The Chief Rabbi has said he enjoys Christmas carol concerts and finds them uplifting. Needless to say there has been a Scrooge or two (Menachem and Moishe Scrooge) who have said "bah humbug". I have no problem with the Chief Rabbi's taste; I agree with him. Christmas is a time for reciprocity - it is more blessed to give than to receive, or so said Someone and so did the John Lewis seasonal advert. But I have waited in vain for the Archbishop of Canterbury to do his bit. I have yet to hear him say: "Silent Night is very nice as far as it goes, but for me, nothing beats Maoz Tzur." In all fairness, Maoz Tzur is rarely a major musical event, certainly not in our house where my father took it as his once-a-year opportunity to dig his violin out of the attic.
The Chief Rabbi is wise to come to terms with reality - Christmas is hard to avoid. I was watching videos on the "Old Jews Telling Jokes" website (a perfect way to fend off winter blues) and what did I have to watch before I was allowed my yiddishe laughs? A Christmas ad from Currys - life president, the Chief Rabbi's leading critic, Lord Kalms. Perhaps he and the Lord Sacks could have a season-of-goodwill rapprochement, though there would probably be no need for mistletoe.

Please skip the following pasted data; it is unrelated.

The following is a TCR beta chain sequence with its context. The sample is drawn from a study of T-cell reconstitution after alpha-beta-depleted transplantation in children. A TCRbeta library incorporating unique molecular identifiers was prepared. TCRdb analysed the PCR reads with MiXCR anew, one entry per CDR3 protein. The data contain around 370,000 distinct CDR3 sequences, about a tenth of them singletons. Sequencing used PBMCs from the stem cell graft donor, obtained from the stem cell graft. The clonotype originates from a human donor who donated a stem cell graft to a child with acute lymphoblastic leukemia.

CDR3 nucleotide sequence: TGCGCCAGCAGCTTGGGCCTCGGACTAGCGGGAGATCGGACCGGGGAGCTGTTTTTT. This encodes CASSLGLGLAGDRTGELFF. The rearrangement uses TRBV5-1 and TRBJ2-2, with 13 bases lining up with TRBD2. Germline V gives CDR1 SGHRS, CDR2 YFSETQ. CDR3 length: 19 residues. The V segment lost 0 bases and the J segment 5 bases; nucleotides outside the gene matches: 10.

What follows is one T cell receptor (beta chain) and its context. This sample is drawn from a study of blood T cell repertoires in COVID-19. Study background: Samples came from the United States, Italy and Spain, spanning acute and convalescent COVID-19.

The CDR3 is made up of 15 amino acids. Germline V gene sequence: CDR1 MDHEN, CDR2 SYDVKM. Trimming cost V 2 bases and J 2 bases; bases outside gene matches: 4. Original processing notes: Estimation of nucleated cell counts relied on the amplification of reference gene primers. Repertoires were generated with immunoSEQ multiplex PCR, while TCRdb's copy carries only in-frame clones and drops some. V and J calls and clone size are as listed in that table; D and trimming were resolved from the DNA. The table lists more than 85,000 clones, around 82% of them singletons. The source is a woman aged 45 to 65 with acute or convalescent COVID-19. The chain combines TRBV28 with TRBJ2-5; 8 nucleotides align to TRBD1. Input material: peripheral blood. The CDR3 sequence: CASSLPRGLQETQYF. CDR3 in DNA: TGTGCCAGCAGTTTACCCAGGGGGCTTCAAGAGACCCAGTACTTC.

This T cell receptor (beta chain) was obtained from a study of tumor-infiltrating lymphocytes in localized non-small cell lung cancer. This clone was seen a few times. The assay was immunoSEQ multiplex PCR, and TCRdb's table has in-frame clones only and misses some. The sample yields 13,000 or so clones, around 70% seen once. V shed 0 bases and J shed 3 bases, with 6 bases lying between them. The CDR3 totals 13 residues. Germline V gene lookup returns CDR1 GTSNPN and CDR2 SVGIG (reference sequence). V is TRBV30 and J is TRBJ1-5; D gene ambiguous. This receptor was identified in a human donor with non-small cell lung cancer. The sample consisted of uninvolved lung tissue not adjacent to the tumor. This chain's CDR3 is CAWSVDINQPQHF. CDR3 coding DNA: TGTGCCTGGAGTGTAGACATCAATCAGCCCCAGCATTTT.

A couple of weeks ago, I attended something called the Scratch Messiah at the Royal Albert Hall - 3,700 people singing Handel's music without any rehearsal. It sounded absolutely terrific and the sound of several hundred sopranos in particular was awe-inspiring. The only thing I have found that compares is a 2009 Bobover wedding in New Jersey (you can see it for yourself on YouTube) - thousands of Chasidim giving it their all. The Messiah was more tuneful but those Chasidim sure have rhythm.
Christmas is so commercial, so pervasive that most people cannot blank it out. So, when you light your Chanucah candles, you should regard it as fighting fire with fire, and glamour with glamour. In 2008, the rather middling pop group the Sugababes turned on the Christmas lights in London's Regent Street; the Jewish response was to have Stephen Pollard, then newly appointed as JC editor, raised skywards in a cherrypicker to light the giant menorah in Golders Green. Only one winner there.
I had intended this month to regale you with an account of a lunch at a pop-up kosher restaurant just round the corner from my house - a pop-up restaurant is one that opens for a day then pops off again.
For two Sundays this month, traditional English Sunday lunch was dispensed with a shomer in attendance.
This is hardly a novelty, though it is in my neck of the woods. I hurried to claim a place in advance at this special event but was firmly told there was no space for me. So I can't tell you if it was any good.
I feel bound to say I thought their response was rather Christmassy. It could have been "sit down, eat, eat." Instead, it was "no room at the inn."